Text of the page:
From Dr. Mercola:
“Control oil and you control nations; control food and you control the people.” ~ Henry Kissinger, Ph.D.
“In so many poorer countries food is money, food is power.” ~ Catherine Bertini, executive director of the U.N.’s World Food Program1
Yes, food is power, and all around the world we now see how the monopolization of the food supply has created a vast gulf between the “have” and the “have nots.” Far from fostering greater food security, we’ve become more food insecure than ever before.
It’s quite simple really. If you have access to clean, nutritious food, you survive and thrive. If you don’t, disease and premature death is your lot.
Today, malnutrition is not a problem relegated to developing countries. Never before have affluent nations had so many malnourished yet obese people — a paradox rooted in a poor and toxic diet, churned out by industrial crop growers, concentrated animal feeding operations (CAFOs) and fish farms.
The strategy to control people by controlling the food supply, first through the conversion from many small farms to fewer, gigantic farming operations and associated price fixing schemes, and later through the creation of genetically engineered (GE) seeds, effectively destroyed family farming both in the U.S. and abroad.
It wasn’t that long ago (2011) that a class-action lawsuit on behalf of consumers was filed against a number of dairy companies and trade groups, charging they killed more than half a million young cows in order to artificially inflate the price of milk — a classic price fixing scheme, and certainly not the first, nor likely the last.2,3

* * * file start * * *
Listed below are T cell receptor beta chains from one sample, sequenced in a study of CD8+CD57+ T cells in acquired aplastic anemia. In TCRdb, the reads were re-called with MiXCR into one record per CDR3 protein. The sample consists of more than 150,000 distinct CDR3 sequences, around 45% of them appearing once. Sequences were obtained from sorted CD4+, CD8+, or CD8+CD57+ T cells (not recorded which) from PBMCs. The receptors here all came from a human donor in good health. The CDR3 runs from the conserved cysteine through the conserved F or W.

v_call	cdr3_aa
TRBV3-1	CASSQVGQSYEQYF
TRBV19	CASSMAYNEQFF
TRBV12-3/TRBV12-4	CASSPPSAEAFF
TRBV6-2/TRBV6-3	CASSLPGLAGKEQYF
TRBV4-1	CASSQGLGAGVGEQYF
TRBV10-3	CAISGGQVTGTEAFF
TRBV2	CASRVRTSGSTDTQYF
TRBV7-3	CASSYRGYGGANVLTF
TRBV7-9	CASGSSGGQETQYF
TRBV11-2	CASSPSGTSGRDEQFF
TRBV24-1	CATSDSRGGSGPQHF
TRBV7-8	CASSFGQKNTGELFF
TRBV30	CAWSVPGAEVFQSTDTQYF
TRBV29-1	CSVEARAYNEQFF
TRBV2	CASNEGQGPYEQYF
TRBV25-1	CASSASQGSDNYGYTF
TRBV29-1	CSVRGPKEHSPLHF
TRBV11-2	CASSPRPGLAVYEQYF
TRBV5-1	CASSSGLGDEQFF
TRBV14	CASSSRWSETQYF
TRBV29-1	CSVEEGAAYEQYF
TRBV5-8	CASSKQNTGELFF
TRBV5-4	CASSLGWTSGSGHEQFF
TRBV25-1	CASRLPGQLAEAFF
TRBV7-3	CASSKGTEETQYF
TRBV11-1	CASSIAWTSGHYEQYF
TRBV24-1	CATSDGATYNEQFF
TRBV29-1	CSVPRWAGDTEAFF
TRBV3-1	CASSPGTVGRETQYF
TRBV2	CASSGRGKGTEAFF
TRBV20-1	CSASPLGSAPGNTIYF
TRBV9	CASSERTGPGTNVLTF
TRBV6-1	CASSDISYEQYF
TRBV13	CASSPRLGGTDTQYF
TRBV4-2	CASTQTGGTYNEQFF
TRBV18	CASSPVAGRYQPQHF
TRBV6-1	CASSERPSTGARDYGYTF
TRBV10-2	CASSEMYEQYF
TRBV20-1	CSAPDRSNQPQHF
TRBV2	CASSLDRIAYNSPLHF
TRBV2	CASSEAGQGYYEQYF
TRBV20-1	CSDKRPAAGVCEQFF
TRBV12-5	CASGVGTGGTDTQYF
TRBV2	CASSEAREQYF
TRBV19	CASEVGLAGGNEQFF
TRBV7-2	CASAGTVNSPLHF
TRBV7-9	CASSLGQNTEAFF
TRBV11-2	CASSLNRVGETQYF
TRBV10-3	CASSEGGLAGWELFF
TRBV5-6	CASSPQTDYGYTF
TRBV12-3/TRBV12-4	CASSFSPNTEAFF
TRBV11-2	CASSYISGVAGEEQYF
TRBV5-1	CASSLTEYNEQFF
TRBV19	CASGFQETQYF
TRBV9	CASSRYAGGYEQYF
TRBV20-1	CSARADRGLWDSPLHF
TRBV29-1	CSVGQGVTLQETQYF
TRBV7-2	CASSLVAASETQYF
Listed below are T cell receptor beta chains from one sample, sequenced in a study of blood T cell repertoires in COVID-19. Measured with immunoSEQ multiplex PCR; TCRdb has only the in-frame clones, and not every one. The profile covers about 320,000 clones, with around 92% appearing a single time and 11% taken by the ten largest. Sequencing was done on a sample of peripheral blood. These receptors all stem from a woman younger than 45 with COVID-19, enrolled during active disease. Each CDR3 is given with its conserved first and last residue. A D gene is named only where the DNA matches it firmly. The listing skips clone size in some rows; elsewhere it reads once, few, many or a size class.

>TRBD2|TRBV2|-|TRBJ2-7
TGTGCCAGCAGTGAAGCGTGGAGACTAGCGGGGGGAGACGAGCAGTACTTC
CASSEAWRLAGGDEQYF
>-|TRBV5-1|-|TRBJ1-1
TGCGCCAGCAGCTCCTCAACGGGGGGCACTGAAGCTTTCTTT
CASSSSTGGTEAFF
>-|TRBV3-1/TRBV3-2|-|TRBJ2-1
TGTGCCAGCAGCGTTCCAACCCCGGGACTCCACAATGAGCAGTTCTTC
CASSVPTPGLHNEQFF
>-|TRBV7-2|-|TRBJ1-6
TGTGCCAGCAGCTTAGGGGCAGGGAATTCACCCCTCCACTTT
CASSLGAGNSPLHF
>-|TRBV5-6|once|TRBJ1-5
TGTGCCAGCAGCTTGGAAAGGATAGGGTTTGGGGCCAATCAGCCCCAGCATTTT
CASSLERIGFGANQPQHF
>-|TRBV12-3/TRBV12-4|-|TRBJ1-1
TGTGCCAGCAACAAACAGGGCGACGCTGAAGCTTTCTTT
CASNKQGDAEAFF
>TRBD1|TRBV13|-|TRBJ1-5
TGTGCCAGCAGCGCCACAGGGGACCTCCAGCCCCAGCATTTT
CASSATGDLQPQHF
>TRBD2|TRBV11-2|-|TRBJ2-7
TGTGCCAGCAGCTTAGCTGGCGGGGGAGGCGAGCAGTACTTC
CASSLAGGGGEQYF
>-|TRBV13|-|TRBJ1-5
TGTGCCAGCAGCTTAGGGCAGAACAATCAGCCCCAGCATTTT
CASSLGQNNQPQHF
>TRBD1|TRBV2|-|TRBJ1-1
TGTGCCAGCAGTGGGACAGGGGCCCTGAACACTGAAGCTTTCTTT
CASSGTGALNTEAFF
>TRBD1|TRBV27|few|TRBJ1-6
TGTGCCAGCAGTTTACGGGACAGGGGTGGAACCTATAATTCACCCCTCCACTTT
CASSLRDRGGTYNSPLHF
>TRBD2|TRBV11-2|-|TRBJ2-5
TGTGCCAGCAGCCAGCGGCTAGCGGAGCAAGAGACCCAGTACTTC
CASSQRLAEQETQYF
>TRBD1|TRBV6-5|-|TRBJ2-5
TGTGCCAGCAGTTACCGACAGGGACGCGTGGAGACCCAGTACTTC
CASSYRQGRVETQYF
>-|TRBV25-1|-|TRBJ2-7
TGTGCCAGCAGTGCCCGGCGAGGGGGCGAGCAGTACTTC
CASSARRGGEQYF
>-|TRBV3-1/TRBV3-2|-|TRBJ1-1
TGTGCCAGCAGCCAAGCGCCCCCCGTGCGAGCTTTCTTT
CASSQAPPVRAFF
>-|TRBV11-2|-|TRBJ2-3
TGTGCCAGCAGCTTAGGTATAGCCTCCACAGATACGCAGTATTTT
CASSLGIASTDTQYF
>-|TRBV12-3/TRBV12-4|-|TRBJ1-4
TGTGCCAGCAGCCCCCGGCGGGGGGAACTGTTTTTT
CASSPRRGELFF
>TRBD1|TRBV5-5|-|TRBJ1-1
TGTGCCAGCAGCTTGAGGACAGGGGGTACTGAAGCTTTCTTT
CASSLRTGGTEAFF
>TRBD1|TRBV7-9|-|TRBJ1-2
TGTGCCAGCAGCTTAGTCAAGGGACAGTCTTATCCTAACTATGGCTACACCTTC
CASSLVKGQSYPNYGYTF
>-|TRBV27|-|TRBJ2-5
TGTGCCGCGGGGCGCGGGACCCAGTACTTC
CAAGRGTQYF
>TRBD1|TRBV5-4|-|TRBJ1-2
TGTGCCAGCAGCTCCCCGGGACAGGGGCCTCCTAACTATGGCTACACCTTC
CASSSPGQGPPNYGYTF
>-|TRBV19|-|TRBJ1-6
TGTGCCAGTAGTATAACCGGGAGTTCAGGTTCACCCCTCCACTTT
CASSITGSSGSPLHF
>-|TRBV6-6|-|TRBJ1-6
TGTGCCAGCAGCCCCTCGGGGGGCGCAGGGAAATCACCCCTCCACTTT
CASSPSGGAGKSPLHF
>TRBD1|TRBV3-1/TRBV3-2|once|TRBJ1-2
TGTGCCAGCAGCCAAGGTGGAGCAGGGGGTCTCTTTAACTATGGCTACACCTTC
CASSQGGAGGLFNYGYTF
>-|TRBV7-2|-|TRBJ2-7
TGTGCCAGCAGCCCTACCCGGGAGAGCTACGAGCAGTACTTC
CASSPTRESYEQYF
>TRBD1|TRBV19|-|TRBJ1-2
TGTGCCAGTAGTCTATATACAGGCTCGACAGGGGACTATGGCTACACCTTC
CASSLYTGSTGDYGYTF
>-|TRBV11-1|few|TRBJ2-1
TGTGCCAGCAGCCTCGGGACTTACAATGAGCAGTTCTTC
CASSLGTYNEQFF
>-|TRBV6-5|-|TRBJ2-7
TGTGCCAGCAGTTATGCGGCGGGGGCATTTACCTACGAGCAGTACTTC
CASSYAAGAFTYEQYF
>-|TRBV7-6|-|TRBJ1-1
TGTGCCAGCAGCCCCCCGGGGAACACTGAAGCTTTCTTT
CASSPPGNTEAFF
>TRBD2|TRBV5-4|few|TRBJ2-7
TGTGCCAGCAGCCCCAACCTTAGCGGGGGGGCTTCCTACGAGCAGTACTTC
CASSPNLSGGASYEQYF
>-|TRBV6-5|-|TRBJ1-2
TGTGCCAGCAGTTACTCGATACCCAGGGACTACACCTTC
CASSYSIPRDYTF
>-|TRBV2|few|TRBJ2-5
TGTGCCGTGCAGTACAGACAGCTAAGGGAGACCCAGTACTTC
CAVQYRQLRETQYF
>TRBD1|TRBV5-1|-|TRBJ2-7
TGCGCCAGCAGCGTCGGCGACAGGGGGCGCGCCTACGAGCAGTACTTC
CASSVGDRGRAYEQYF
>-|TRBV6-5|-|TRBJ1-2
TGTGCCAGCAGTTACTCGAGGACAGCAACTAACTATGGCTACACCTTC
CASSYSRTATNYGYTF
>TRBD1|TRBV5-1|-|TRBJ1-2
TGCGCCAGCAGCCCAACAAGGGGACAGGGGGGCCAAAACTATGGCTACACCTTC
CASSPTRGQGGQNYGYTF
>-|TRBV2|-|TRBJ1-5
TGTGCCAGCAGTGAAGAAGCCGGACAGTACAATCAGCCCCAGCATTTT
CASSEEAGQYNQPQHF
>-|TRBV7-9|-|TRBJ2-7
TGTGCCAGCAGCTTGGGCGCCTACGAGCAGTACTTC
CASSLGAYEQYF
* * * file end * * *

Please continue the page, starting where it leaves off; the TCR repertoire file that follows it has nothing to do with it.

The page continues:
In 2013, the Dairy Farmers of America (DFA) paid a $158.6 million fine to settle a 2007 lawsuit alleging the DFA conspired with a number of companies to suppress milk prices by closing bottling plants and stifling competition.4
Consolidation, Concentration, and Monopolization
Today, 95 percent of all grain reserves in the world are controlled by just six multinational agribusinesses.5 The same concentration of power can be seen all through agriculture, from beef packers (four companies) to flour milling (four companies) and pork packers (four companies).6
As noted by The Natural Farmer, this consolidation and concentration has occurred through horizontal integration, vertical integration, and global expansion.7
Along with the destruction of family farms we also lost a tremendous amount of diversity, both in terms of the types of foods grown and the flora and fauna existing in the areas surrounding the farms.
All of this, and more, has occurred under the guise of improving food availability and safety. Yet all of these “improvements” have led to nothing but corruption, destruction and disease.
Worst of all, these corporations have become so wealthy and (as a result) politically powerful, that in order to really affect change, we must do it from the ground up, by altering our daily shopping habits.
Support House and Senate ‘Meat Processing Revival’ Bills
Slaughterhouse consolidation is particularly problematic for small farmers specializing